There is no question in my mind that Ron Dennis would have done anything possible to avoid this information being made public and would have preferred Nigel to struggle through the first couple of races quietly retiring after a few laps and blaming the electrics or some other untraceable fault while a new chassis was readied and thus save the team from considerable public embarrassment. Most drivers would have done that and the press would never have found out that there was a problem.

But throughout his career Nigel was never one to pass up the opportunity to complain and having demolished McLaren's hard-won reputation, he then sat out the first two races while Mark Blundell, who is very little different in size to Mansell, took over. The McLaren team worked night and day to build Mansell a new "wide-bodied" car - which they referred to as "The Big Mac".

When it arrived Mansell didn't like it, and he didn't perform. In Barcelona he complained that the car was undriveable and that he did not trust it. The team - which had worked itself into the ground - was stung once again.

Nigel's complaining was a feature throughout his career. This, so they said, was a way in which he put pressure on teams and on himself to produce better performances, but listening to the endless whingeing sometimes grew to be very tiresome - even when Nigel was winning without much difficulty in 1992 he always had a complaint about the car.

This policy helped him to become a major sporting hero in Britain where he painted himself as the underdog - the normal guy fighting against evil foreigners and nasty corporations. The Fleet Street editors liked that and so the mainstream newspaper men were effectively banned from writing anti-Mansell pieces. It was all gung-ho "Our Boy Nige" kind of stuff. The specialist F1 reporters were less kind, and when a few years ago Nigel referred to them as "corrupt" he alienated them all for ever. Telling a journalist that he is corrupt is like telling a driver that he is slow. They don't like it.

Oddly enough, Nigel could be a nice bloke when he wanted to be. He was a strange character - all the great racers are - because at times he could be wonderful company, considerate, friendly and helpful. At other times he would be as unbearable example of what fame and money can do to a simple bloke from the Black Country. He surrounded himself with cringeing flunkies who kowtowed to his every whim. It is often the way with the big stars, they find fame a lonely experience.

But, frankly, his character is not important, because Mansell was - in the final analysis - a great racing driver. Any team could put up with his complaining because he delivered the goods. His mechanics loved him so long as he was fast.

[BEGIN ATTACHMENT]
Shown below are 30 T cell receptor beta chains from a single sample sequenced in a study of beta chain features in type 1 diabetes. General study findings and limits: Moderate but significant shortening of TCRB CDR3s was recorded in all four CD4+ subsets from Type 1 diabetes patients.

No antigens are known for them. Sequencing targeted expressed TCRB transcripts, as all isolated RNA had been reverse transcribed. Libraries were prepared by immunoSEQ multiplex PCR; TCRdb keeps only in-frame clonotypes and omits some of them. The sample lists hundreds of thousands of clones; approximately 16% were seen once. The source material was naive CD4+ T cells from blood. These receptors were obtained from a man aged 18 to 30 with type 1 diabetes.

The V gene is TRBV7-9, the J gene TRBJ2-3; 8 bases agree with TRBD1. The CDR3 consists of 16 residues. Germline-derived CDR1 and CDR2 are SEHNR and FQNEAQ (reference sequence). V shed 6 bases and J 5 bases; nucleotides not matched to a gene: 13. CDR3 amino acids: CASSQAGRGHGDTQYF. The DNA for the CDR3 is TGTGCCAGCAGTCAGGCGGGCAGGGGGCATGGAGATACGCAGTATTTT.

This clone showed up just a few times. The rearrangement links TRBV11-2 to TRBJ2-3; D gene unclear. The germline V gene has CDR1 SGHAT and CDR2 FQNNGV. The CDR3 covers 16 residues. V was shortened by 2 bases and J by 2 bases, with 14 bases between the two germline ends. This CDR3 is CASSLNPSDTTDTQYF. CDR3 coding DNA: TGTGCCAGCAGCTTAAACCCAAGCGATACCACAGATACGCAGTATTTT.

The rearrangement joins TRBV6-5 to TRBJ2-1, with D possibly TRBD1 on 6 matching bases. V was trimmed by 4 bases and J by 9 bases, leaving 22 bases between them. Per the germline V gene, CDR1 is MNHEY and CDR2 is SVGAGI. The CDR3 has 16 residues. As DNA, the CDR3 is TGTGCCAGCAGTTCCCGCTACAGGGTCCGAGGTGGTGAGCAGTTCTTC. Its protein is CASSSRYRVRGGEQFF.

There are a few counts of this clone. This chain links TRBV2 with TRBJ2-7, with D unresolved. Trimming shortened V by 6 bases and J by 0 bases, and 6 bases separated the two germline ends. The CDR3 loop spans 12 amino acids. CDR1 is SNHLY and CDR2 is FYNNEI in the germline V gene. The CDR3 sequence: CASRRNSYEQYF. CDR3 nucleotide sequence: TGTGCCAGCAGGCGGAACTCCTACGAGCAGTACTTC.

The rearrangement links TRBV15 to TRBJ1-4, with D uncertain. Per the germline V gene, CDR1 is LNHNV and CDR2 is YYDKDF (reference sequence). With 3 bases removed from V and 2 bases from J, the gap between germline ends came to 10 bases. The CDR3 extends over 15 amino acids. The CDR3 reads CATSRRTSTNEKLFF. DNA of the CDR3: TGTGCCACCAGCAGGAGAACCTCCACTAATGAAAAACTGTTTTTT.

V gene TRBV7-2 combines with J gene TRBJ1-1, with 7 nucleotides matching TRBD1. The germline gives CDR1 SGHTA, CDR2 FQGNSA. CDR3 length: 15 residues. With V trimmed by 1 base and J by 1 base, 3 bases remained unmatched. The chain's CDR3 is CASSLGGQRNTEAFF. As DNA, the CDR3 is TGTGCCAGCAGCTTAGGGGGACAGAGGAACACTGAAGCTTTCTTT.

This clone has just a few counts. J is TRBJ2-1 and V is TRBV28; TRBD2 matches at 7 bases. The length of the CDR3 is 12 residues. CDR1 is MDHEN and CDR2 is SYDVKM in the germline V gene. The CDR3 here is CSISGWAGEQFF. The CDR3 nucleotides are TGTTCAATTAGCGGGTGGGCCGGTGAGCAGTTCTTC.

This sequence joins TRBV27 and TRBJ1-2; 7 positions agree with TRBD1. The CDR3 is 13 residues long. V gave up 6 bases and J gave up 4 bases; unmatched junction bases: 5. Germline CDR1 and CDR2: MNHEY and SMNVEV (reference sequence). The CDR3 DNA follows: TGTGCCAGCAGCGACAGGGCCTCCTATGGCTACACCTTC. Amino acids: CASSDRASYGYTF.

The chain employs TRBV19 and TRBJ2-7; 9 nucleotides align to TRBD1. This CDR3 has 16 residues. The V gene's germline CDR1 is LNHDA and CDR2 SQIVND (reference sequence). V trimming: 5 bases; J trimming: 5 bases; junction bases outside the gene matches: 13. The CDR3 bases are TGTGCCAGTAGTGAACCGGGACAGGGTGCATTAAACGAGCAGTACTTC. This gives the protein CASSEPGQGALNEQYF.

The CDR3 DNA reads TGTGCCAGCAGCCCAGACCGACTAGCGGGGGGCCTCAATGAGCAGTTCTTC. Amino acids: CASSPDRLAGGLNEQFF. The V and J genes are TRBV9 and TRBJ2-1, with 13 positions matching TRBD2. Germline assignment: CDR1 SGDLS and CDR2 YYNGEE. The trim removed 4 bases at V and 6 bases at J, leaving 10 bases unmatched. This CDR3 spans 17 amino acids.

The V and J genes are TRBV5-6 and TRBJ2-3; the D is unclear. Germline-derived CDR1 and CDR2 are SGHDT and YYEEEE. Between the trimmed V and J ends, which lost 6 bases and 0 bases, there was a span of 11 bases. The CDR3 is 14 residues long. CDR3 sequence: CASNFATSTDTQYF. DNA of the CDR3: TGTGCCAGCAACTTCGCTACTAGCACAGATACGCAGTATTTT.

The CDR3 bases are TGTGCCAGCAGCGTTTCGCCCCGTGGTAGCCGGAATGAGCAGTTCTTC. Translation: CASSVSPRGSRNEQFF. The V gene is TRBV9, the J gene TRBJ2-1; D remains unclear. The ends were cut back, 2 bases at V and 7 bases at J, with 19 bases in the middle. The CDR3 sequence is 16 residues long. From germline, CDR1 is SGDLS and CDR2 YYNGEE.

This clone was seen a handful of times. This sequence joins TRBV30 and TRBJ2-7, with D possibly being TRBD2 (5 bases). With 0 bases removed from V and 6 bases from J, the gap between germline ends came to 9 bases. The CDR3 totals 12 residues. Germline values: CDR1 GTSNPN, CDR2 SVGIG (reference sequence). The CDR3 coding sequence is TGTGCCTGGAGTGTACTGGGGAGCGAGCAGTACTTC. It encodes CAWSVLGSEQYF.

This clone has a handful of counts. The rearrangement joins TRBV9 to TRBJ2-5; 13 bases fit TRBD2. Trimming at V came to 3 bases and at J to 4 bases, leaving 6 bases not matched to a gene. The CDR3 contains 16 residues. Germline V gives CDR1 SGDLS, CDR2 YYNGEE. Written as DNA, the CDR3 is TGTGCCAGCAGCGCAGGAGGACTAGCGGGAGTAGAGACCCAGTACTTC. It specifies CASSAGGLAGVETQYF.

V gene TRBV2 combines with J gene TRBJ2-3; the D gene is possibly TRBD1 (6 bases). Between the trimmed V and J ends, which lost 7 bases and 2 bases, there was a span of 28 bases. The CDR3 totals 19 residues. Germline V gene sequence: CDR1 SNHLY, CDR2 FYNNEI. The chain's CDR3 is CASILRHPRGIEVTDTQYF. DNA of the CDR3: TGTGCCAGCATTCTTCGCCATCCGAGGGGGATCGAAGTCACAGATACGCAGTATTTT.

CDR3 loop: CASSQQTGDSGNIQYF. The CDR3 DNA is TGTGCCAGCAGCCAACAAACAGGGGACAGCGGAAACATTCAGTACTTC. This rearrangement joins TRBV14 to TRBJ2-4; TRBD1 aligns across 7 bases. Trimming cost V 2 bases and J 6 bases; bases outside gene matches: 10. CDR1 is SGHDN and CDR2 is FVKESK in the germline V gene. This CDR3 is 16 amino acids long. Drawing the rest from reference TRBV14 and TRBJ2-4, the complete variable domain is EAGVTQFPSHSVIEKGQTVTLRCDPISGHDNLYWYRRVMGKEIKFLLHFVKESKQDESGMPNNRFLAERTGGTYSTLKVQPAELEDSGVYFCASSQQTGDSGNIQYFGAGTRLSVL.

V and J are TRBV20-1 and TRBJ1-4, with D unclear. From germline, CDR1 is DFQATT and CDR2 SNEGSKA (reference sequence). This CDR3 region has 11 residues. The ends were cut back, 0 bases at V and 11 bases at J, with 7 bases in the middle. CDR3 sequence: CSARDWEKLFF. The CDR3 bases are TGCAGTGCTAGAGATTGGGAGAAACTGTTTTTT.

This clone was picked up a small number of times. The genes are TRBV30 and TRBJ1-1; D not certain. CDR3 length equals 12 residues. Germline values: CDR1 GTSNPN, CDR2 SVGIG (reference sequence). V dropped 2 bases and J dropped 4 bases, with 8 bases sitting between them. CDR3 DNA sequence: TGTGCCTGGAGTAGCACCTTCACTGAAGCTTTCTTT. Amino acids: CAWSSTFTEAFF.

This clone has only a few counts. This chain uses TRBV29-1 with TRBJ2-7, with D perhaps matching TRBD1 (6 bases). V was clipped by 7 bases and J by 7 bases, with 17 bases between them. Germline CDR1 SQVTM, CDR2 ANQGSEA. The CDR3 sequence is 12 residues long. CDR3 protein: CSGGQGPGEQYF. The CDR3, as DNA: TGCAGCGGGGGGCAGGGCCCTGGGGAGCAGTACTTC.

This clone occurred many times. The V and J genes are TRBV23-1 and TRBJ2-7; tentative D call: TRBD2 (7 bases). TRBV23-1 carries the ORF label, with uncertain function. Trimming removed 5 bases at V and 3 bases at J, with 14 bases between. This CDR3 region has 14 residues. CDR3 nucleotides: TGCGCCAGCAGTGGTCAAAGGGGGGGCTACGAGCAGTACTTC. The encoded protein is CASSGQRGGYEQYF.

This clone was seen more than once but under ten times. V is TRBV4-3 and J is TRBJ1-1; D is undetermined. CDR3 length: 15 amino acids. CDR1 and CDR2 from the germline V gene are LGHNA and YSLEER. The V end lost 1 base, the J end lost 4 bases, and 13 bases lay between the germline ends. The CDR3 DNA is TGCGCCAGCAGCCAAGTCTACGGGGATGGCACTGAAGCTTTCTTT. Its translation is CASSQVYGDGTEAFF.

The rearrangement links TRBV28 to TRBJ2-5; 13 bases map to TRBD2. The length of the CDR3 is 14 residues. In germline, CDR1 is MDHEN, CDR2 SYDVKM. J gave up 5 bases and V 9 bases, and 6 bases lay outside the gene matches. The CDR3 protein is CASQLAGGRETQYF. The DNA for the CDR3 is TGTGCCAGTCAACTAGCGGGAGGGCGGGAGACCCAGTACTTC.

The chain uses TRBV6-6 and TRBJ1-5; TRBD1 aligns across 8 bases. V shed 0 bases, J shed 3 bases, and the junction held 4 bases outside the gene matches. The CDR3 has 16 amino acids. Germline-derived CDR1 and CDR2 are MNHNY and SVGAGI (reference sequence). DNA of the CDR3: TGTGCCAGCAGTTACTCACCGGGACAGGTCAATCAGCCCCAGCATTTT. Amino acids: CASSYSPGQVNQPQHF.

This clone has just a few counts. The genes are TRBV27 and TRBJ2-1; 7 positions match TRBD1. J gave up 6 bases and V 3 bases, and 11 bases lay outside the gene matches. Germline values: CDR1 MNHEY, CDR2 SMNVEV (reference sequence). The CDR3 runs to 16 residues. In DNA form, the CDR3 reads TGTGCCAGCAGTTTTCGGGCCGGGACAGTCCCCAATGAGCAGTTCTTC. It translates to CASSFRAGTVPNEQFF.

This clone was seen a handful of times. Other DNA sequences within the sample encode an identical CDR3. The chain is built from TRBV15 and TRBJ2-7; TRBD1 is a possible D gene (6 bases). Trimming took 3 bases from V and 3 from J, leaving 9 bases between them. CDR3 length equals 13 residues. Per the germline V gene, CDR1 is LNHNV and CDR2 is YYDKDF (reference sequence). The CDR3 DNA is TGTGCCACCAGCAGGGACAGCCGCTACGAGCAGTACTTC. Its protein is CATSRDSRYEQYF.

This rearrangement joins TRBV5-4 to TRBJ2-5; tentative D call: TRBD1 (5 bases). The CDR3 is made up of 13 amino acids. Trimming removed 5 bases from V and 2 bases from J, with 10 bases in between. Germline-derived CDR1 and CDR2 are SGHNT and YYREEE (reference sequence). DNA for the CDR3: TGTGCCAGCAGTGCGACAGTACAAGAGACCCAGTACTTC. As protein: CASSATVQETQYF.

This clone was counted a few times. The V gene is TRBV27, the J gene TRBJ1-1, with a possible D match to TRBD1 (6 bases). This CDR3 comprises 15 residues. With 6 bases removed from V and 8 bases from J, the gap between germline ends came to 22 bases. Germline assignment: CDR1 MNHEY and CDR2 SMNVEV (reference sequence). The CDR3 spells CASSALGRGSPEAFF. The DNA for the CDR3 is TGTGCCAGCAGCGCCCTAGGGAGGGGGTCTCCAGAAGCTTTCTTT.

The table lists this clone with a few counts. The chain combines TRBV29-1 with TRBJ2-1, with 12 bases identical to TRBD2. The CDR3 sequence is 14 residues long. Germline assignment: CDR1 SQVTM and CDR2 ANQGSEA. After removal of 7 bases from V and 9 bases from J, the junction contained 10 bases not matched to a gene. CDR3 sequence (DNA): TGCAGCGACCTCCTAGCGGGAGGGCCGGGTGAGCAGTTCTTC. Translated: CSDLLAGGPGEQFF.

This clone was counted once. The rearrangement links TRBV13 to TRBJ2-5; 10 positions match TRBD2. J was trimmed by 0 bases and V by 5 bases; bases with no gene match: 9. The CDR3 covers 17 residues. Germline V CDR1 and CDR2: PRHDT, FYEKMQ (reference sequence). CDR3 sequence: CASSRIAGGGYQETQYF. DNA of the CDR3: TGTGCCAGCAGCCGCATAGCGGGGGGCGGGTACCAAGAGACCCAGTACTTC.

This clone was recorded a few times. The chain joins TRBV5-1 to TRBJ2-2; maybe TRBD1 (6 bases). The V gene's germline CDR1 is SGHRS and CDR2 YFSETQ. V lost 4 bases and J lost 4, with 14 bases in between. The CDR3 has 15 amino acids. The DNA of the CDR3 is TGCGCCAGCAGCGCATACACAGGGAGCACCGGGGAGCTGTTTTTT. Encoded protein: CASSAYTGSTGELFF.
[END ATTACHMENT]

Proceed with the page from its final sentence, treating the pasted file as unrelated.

"The thing about Nigel," said one famous F1 figure, "is that he is a fantastic racing driver, so long as he doesn't open his mouth. Really he should be helicoptered into his car with his helmet on and then winched away as soon as he has finished driving."

For a pressman - whether they liked him or not - Mansell was a godsend because whenever he raced there was a drama. He was a showman. He was constantly fighting against the odds. He retired from F1 twice: once at Silverstone in 1990 when his Ferrari broke under him. He was enticed back the following year by Frank Williams and went on to win the 1992 World Championship but when Williams balked at his financial demands for 1993 he quit F1 again - only to be lured to the United States of America by Carl Haas to win the Indycar title.

After Ayrton Senna was killed Mansell returned to F1 again in the middle of last season - and did a handful of races for Williams, winning the season's finale in Adelaide. It was a lucky win because Nigel was half a minute behind Michael Schumacher and Damon Hill when they collided.

It would have been the perfect moment for Mansell to end his career - going out on a high. Racing drivers, however, rarely know when it is time to quit and Mansell insisted that he wanted to go on racing in 1995. He then had to face the indignity of being dropped by Williams in favor of David Coulthard, who had just eight Grands Prix to his name at the time. The alarm bells sounded all around F1 - except, obviously at Marlboro headquarters.

I cannot say I was ever a big fan of Nigel the man, but I always appreciated his ability behind the wheel. He gave F1 fans around the world enormous pleasure and we should not forget that.